We focused on how the city was run and where we were headed. Playing with the idea of scope, we started with the most timely city-building and municipal issues then onto a more thematic and service orientated section. Finishing with a round up of our favorite cultural things to do in the coming week.
Overall, the rethink was met with pretty positive reviews. I was actually surprised. I thought people would hate the smaller pages but most of our readers loved the new size, making it easier to read while commuting. They loved the loose, organic approach to the design and the addition of hand-drawn elements to some pages.

Complete shutdown of the publications we produce is a nightmare scenario for journalists. Can you tell me how the announcement was made, how it has felt, and how people are coping?

We had a real passion for the city and the magazine so this really was a huge loss on so many levels.
Aside from the personal loss, I feel like it was a huge loss for Toronto as a city. No one was telling the kind of stories the way The Grid was telling them. Whether it was our political coverage, our food and booze content or our design and photography, it was a different view of our city that seems missing right now.
Announcing the news to the staff was very difficult; everyone was in shock. We were doing something we believed in and to have it disappear just like that was hard to get past. But with media landscape as it is, we simply ran out of time.
Now that the dust has settled, everyone on staff seems to be doing well. Most are working again, either full-time or freelance. It was such a honor to be part of something with a group of people who were so committed. We were in this together, no matter how hard it became and it was definitely the most challenging job I have ever had. We had so much creative freedom, which was a rare opportunity. I am so grateful for that. A kind of work environment that really allows people to rely on their instincts, take risks and shine. It was a dream job while it lasted.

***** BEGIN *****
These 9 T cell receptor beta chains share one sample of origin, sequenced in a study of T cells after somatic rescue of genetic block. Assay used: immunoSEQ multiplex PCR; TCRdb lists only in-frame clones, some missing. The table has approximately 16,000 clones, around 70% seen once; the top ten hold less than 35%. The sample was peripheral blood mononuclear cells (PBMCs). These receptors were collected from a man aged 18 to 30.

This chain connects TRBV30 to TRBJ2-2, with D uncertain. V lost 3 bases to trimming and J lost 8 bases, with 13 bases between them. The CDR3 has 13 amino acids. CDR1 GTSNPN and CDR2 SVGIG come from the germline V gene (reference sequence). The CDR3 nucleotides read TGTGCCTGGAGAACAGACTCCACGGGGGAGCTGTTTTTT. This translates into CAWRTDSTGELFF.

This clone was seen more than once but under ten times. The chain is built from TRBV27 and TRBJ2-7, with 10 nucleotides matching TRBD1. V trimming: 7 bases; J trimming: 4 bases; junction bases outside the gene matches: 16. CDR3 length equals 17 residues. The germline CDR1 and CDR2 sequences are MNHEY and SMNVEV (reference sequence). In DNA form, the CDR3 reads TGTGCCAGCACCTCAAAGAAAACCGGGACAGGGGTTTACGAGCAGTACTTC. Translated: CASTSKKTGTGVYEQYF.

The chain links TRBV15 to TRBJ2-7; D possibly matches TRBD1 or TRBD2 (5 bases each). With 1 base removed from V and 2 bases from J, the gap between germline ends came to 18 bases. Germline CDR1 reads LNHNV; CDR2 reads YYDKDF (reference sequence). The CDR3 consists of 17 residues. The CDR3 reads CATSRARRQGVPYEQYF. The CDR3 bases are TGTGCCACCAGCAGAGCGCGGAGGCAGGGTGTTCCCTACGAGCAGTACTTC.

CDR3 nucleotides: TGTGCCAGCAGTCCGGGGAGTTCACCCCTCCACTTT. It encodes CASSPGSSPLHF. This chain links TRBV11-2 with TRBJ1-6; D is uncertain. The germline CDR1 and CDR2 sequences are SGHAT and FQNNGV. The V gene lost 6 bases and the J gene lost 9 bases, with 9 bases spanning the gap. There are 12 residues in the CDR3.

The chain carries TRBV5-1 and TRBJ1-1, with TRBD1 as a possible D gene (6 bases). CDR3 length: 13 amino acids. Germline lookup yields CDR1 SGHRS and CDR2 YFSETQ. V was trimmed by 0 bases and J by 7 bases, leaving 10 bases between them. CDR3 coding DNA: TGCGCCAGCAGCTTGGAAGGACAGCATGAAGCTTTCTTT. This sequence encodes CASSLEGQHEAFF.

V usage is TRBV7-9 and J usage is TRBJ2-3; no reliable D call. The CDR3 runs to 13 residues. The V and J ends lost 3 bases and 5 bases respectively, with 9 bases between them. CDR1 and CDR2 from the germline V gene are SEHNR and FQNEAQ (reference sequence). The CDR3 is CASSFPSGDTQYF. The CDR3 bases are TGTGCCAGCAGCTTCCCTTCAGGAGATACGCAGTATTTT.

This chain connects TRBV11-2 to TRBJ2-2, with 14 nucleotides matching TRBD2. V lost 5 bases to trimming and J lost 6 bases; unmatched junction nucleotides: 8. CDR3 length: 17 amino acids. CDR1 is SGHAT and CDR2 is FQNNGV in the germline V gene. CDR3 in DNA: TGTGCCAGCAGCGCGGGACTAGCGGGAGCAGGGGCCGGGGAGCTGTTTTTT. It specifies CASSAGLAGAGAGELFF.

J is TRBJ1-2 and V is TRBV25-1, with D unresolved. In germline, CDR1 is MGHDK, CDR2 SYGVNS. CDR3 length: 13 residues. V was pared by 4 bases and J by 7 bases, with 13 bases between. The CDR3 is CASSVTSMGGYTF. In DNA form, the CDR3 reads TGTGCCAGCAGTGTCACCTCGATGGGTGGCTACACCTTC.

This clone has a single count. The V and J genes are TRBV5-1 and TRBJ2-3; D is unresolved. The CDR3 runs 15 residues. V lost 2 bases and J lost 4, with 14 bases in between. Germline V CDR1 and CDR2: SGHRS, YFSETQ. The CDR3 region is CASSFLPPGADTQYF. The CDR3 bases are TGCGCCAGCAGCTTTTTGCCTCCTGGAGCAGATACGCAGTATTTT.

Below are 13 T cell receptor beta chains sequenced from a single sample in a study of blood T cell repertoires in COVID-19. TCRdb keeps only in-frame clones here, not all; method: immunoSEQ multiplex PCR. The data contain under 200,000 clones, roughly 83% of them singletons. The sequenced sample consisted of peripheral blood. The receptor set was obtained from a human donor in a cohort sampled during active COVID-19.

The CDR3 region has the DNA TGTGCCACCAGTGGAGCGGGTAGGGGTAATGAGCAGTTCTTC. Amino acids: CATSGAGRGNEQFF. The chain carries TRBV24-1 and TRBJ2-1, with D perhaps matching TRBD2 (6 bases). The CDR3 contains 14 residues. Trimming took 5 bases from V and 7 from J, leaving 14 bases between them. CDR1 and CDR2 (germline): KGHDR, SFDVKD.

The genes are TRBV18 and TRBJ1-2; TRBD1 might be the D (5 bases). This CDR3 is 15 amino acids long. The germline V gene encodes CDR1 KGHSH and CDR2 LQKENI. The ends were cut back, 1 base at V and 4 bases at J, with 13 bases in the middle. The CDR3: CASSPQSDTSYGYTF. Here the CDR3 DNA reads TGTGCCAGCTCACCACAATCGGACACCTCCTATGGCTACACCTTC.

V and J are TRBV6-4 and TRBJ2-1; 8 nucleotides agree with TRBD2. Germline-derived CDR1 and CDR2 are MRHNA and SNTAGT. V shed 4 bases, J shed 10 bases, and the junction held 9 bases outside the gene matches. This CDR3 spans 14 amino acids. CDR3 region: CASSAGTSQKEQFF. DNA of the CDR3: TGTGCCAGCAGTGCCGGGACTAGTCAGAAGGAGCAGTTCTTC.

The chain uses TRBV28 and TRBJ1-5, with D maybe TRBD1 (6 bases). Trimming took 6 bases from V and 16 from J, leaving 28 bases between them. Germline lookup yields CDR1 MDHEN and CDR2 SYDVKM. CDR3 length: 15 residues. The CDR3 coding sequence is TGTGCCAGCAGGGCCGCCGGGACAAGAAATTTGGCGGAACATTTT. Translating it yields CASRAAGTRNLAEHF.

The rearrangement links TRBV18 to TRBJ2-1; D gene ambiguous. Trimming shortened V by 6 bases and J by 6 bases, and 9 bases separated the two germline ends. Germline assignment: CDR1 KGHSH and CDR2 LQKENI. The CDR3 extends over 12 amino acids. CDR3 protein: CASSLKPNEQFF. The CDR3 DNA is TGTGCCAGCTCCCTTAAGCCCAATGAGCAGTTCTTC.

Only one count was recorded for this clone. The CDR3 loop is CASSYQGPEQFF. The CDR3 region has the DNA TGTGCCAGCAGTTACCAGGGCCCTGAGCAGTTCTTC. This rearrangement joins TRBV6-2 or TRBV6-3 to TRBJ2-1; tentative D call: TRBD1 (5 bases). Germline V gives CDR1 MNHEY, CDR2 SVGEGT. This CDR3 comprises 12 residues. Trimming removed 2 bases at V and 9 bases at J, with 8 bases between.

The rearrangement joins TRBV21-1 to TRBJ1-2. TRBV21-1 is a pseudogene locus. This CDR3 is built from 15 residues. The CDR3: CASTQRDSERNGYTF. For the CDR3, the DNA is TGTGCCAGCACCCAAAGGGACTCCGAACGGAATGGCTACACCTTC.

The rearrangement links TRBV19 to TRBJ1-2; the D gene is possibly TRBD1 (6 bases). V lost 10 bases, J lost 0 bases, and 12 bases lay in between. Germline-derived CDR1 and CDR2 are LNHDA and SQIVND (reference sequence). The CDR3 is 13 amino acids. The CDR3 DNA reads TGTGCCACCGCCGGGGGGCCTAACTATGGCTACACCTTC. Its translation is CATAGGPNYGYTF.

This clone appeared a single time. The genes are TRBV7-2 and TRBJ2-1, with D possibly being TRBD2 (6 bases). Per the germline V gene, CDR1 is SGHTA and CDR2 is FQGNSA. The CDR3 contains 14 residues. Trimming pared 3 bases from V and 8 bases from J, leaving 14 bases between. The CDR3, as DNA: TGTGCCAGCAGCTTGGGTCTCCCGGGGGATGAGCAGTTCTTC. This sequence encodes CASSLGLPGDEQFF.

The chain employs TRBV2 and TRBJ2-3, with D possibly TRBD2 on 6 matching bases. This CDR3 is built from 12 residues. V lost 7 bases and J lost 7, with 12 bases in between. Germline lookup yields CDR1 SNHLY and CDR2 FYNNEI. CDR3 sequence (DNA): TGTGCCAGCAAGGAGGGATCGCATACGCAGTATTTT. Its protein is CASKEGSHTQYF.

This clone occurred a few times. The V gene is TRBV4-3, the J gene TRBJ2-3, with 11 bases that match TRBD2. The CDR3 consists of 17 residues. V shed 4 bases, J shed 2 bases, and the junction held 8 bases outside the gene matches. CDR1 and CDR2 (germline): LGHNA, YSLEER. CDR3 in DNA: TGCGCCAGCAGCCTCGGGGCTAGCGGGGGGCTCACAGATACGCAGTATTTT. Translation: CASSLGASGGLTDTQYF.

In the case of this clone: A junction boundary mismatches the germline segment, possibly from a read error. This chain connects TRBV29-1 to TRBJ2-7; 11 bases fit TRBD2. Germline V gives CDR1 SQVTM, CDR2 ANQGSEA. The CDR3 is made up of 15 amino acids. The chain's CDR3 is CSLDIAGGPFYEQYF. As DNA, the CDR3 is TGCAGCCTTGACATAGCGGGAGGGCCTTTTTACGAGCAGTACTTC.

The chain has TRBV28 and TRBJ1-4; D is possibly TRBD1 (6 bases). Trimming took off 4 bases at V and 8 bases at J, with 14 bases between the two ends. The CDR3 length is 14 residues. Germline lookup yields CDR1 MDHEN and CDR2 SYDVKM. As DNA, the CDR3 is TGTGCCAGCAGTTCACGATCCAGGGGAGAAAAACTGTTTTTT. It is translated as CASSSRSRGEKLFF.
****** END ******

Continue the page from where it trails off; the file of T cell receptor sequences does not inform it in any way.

What has been the reaction of Grid readers?

When the news hit Twitter we couldn’t believe the outpouring of support. Thousands of tweets instantly went up, some using words like “heartbroken” and “devastated”. Some people are still posting messages about how much they are missing the paper each week. Our readership was extremely engaged, committed, loyal, and was still growing. Even though we had been unsuccessful from a business standpoint, we had 20-30 year old’s reading print. That’s unheard of these days!

You produced 162 issues of The Grid. Is there one that stands out as a personal favorite?

There is just no way I can choose one issue as a favorite. Sometimes it was the smallest detail or chart that got me really excited. Here are a few of my favorite things we did over the 3 years from covers, typographic features and infographics (click to enlarge).

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About Stephen Komives

Previously served as Executive Director of the Society for News Design, from 2009–2019.